Sleep: Almost everyone wants more of it, and yet all the sleep-hygiene advice in the world usually falls flat when set against the rigid realities of school and work schedules. And to make things worse, we tend to have totally different sleep schedules on days we do and don’t work, leading to “social jet-lag” that causes sleep debt to pile up further. New research, though, points to a potential way to improve the situation.
In an interesting study in Current Biology, a team led by Dr. Céline Vetter of the Institute for Medical Psychology at Ludwig-Maximillian-Unviersity in Munich conducted what they say is the first attempt at adjusting work shifts to individuals’ sleep tendencies in an industrial setting. First they determined each worker in the study’s “chronotype” by having them complete an established sleep-schedule questionnaire (which you can actually fill out yourself here, if you’re not too sleepy).
Then the researchers manipulated the experiment so some workers’ shifts would be adjusted to better suit their sleep tendencies (to oversimplify slightly: night owls were given fewer morning shifts and early birds fewer late ones), the goal being to see whether and to what extent this improved these employees’ self-reported quality of life and reduced their social jet-lag.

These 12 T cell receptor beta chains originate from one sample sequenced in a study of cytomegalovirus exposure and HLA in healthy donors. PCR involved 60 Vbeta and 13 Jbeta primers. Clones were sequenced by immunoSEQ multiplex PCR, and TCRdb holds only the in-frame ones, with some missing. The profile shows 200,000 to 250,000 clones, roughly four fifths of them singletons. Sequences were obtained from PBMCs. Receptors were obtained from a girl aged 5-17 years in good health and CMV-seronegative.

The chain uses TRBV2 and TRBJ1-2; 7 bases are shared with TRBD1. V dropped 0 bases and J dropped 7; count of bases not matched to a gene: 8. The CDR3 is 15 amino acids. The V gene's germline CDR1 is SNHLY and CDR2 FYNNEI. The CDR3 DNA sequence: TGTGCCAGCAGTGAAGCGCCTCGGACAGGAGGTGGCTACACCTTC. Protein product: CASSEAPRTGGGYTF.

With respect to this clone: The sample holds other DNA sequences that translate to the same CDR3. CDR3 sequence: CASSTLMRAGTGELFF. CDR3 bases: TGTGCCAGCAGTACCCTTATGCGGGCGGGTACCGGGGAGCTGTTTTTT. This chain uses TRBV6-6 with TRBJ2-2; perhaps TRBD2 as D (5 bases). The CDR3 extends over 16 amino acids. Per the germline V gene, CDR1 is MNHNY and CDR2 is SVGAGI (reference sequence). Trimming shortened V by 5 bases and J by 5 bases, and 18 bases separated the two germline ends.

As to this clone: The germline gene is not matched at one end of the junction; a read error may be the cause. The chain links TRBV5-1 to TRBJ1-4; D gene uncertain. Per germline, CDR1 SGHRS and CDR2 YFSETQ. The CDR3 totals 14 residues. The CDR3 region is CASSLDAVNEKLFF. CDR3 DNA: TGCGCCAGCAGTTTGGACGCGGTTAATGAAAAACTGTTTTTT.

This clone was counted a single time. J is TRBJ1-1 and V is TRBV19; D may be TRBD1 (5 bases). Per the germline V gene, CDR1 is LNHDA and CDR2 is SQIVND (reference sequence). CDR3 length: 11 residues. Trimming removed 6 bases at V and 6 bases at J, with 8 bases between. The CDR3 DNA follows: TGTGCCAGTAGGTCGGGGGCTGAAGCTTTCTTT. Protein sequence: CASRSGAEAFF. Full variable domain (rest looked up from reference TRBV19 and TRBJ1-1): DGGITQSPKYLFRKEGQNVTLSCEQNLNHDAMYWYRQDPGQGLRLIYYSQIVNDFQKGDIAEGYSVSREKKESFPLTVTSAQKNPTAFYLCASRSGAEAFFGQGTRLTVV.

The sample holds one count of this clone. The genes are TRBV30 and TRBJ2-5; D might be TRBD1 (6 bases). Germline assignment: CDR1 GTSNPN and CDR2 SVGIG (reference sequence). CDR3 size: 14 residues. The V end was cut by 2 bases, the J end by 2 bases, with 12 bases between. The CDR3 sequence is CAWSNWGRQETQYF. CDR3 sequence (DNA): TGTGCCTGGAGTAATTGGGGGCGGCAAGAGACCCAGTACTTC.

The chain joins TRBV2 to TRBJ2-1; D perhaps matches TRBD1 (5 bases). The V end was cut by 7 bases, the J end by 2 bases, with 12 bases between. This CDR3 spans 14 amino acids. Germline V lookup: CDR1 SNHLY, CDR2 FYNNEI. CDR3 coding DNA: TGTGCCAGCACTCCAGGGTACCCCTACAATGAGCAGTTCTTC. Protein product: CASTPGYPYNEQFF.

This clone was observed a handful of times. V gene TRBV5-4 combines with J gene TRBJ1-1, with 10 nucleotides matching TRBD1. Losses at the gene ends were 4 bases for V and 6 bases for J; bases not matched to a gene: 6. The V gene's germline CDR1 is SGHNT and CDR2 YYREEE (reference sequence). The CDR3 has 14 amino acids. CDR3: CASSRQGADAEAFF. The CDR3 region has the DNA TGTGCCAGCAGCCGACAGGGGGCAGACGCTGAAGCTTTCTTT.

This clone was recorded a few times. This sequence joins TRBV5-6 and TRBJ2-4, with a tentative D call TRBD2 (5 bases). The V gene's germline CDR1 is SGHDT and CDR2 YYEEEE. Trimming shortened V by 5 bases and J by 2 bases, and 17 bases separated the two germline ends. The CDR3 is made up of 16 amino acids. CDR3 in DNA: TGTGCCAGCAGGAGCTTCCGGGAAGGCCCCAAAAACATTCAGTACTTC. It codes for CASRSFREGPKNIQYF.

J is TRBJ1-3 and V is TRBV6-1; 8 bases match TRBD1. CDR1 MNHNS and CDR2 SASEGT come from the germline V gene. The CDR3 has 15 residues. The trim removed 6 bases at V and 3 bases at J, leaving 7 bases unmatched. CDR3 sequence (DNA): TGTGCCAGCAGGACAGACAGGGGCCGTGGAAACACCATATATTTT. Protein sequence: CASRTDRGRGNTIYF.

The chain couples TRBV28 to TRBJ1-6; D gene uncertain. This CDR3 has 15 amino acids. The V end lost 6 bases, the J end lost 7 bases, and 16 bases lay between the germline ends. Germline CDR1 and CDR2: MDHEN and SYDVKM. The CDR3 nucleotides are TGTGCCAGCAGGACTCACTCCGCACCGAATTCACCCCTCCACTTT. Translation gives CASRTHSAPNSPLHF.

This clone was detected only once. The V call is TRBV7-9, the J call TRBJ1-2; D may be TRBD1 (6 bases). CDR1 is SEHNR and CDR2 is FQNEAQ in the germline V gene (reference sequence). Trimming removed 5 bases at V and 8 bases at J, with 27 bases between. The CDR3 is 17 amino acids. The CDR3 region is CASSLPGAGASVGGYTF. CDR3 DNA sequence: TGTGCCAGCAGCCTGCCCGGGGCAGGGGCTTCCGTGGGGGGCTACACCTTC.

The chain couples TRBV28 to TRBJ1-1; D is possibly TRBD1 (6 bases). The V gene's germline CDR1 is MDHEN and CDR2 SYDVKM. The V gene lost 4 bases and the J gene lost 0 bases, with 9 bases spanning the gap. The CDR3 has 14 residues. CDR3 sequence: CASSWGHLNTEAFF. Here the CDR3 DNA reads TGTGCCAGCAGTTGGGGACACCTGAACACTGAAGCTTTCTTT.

While the study had a pretty small sample size, this intervention appears to have worked — albeit for some sleep types better than others:
We observed a significant increase of self-reported sleep duration and quality, along with increased wellbeing ratings on workdays among extreme chronotypes. The CTA schedule reduced overall social jetlag by 1 hr, did not alter stress levels, and increased satisfaction with leisure time (early types only). Chronotype-based schedules thus can reduce circadian disruption and improve sleep; potential long-term effects on health and economic indicators need to be elucidated in future studies.
Shift work is different from non-shift work, of course — an office that’s open about ten hours a day rather than 24 would obviously have less room for this sort of experimentation. But it’s still a useful reminder that society often crams people into sleep schedules that don’t make sense, probably leading to all sorts of avoidable physical and mental problems.